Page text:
Las Vegas Review-Journal Publishes CEA OpEd Calling Out Senator Harry Reid Killing Innovation By Supporting PIPA
from the wronghaven dept
Las Vegas' role as a leader in innovation is somewhat ironic, given that Nevada Sen. Harry Reid, who has never once visited the CES, is a leader in efforts that oppose the type of innovation and technology fueling CES and other events. Unlike the rest of the pro-CES, pro-innovation Nevada delegation, Sen. Reid stands alone. The current innovation-throttling legislative fad is focused on "Internet piracy." Majority Leader Reid said he would bring the Protect IP Act (PIPA) to the Senate floor this month despite it being opposed by virtually every innovation and technology company and almost everyone who understands and uses the Internet.You would think, at some point, Reid would realize what a mistake he's making. The companies at CES are not "piracy apologists." Most of them have big concerns about counterfeit products and trademark violations. In fact, some of the companies here are among the most aggressive on trademark litigation (something I think many go too far on). And yet... when Senator Wyden and Representative Darrell Issa took the stage on Wednesday to explain why they think PIPA and SOPA are dangerous, they got a standing ovation from the audience.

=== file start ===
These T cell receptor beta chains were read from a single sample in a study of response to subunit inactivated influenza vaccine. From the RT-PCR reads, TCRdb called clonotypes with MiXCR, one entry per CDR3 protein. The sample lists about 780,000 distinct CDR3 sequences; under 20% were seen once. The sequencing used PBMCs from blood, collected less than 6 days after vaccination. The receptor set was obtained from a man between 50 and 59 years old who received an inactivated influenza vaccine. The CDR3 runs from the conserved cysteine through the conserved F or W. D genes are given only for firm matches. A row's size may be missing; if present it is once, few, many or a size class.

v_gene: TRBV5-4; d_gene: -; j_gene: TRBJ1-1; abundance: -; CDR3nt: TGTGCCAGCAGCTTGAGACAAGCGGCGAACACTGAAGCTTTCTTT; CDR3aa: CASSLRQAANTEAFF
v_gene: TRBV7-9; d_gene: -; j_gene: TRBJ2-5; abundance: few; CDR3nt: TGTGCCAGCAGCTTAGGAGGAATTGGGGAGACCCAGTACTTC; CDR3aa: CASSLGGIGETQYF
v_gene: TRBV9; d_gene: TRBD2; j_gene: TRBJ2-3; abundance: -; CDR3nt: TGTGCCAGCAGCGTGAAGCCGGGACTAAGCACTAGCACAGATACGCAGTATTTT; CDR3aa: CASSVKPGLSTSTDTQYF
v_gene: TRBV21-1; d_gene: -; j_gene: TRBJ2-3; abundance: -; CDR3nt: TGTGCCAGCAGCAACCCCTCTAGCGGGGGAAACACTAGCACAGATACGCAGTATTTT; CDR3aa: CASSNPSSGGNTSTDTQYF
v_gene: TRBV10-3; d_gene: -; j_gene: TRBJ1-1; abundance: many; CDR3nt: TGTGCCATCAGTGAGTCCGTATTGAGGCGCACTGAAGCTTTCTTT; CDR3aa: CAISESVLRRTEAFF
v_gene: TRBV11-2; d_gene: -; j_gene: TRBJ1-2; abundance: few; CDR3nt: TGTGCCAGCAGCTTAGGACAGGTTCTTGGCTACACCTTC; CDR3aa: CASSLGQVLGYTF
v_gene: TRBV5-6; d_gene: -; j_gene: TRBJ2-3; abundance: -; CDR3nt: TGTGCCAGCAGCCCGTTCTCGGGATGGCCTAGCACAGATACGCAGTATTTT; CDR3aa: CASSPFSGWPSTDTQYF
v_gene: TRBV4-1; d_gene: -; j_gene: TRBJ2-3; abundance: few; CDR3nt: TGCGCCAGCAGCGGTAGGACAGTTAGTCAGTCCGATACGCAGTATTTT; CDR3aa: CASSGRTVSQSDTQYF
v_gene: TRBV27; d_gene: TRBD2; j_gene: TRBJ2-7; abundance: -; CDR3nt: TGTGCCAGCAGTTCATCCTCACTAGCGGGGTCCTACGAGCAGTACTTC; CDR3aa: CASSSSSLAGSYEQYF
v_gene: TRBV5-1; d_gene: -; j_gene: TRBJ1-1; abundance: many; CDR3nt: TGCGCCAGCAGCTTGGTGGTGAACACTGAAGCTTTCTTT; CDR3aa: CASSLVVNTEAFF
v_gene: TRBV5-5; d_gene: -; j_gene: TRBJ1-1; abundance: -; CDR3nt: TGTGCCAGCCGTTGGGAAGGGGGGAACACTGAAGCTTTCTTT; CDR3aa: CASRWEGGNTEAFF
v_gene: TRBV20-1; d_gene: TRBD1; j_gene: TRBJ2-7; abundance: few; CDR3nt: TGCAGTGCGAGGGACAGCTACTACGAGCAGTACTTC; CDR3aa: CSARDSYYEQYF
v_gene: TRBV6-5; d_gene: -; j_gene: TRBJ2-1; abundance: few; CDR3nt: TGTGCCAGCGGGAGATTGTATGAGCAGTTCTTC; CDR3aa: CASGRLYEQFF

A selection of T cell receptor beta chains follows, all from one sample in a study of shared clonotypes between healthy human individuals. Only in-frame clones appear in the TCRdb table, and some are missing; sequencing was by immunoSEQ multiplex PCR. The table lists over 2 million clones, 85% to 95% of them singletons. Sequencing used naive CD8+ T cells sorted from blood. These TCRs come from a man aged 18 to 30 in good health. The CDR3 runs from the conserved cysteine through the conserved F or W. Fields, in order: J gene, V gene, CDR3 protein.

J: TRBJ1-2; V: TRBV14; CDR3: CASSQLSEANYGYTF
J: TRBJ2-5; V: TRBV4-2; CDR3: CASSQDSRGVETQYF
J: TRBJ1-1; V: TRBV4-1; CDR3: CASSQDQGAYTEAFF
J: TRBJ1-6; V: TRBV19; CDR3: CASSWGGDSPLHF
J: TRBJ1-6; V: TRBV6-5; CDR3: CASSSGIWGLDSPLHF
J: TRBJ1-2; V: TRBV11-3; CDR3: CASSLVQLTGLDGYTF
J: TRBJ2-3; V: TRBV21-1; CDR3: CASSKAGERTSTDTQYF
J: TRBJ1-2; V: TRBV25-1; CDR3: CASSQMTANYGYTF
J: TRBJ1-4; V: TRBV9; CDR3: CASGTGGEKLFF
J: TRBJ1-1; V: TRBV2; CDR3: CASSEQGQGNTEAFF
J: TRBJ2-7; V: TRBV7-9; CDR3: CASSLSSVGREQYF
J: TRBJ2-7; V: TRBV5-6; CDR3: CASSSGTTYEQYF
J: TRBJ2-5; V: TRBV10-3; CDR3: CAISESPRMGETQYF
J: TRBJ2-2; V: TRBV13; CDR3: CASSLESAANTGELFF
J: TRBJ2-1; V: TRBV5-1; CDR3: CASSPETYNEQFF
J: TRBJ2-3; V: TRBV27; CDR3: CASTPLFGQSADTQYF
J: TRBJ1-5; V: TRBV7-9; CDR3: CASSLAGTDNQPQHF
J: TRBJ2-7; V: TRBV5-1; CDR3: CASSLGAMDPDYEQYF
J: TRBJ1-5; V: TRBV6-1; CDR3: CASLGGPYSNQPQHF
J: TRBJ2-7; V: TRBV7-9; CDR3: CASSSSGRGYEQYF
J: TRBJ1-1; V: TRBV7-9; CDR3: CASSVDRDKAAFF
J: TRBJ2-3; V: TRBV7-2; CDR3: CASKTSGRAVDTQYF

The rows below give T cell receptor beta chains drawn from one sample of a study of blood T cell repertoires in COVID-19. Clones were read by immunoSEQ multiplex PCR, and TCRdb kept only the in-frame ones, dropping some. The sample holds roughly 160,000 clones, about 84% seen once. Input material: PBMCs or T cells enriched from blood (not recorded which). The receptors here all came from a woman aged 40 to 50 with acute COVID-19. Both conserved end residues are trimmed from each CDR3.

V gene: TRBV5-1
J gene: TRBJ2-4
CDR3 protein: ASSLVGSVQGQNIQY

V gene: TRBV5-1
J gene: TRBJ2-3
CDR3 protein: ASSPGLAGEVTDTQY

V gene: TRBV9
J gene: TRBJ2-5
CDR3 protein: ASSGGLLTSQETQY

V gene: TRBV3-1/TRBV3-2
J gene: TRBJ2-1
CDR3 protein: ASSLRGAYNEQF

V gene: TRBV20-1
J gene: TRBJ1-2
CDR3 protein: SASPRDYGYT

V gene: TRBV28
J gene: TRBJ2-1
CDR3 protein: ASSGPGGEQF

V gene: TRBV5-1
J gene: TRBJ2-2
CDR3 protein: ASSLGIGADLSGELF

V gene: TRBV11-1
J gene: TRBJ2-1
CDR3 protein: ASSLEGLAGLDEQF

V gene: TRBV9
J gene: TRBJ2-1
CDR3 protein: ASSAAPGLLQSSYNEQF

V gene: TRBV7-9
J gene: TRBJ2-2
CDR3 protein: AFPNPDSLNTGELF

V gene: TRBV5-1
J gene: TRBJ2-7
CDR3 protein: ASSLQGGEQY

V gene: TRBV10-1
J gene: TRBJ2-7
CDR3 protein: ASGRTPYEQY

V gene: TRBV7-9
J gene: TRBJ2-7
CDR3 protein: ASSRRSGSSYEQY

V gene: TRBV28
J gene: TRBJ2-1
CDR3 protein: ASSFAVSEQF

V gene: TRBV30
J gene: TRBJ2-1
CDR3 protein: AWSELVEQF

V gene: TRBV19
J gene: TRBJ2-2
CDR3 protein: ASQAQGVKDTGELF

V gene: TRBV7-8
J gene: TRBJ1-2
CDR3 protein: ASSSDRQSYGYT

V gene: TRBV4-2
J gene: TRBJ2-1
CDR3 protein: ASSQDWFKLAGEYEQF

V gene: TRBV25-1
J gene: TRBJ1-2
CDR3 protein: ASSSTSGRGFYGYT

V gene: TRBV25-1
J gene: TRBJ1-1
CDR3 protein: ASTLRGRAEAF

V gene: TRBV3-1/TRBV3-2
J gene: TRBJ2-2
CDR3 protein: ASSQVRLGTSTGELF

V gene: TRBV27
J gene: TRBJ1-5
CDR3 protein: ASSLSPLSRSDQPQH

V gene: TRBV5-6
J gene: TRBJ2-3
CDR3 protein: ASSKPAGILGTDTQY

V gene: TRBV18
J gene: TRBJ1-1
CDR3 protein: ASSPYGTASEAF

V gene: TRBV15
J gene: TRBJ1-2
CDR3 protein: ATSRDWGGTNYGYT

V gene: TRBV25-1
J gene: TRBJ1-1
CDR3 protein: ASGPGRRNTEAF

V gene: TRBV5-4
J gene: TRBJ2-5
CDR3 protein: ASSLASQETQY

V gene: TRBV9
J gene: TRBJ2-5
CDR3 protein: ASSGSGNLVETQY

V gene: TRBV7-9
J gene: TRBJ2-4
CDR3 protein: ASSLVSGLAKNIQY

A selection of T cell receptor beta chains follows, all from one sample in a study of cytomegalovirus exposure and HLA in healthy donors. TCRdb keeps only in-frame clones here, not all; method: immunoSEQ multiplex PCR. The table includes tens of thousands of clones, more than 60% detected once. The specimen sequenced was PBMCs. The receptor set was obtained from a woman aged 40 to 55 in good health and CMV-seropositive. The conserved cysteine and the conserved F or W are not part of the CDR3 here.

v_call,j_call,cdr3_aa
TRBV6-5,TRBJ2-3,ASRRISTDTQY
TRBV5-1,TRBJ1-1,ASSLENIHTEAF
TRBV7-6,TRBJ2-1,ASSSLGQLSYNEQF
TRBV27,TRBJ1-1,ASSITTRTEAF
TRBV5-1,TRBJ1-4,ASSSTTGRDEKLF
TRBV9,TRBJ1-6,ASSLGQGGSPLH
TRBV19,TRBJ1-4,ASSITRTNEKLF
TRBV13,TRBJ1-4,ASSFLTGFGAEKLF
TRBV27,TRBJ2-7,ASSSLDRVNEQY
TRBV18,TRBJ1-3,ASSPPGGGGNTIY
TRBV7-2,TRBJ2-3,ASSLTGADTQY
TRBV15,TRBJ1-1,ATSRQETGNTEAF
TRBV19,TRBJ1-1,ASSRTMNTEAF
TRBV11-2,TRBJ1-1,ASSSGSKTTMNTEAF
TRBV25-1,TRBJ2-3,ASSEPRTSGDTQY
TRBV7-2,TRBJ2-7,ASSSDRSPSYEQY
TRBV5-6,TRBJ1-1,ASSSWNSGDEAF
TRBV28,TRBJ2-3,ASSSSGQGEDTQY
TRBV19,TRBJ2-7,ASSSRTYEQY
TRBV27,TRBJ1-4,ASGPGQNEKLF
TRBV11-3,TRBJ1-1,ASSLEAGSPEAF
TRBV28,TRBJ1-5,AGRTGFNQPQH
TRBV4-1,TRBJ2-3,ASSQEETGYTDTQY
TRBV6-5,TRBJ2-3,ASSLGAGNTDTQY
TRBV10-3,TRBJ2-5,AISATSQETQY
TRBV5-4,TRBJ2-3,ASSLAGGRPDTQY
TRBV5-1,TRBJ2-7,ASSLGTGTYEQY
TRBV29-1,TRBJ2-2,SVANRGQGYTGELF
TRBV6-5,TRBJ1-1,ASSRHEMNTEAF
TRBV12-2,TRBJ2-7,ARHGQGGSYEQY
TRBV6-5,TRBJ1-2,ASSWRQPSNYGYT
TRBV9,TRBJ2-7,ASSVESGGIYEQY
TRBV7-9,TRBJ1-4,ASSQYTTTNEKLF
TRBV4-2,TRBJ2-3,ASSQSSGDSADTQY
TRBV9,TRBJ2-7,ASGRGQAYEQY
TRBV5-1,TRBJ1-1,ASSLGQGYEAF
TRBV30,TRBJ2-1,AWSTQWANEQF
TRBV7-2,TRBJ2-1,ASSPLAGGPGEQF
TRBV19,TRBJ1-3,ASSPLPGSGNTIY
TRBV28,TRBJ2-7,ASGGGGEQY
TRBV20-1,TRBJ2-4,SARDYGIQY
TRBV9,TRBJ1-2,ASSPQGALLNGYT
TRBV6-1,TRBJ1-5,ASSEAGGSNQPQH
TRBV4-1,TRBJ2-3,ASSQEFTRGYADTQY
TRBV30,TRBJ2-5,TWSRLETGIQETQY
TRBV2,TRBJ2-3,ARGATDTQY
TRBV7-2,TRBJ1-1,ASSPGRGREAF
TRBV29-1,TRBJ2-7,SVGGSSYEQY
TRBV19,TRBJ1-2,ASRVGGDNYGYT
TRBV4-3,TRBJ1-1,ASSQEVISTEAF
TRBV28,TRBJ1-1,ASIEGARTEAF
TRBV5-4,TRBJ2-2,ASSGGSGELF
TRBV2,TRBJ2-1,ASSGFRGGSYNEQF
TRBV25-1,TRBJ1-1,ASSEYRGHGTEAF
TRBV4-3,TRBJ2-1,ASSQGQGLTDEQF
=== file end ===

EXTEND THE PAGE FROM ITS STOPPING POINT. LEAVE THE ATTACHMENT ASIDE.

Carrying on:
It highlights how out of touch Washington has become with modern communication and use of the Internet. The goal of protecting intellectual property from digital theft is the right one, but the overreaching measure Sen. Reid is pushing swiftly through Congress will chill Internet innovation, economic progress and job growth. It's a product of copyright extremists pouring money -- more than $91 million in 2011, more than they've ever spent before -- into influencing the legislative process.
Supporters still want to believe that the "opposition" to these bills is just Google and some random internet kids. If Harry Reid actually ever bothered to come to one of these events -- where he could see the innovation and the job creation going on, perhaps he'd realize that the concern is real, it's serious, and it's widespread.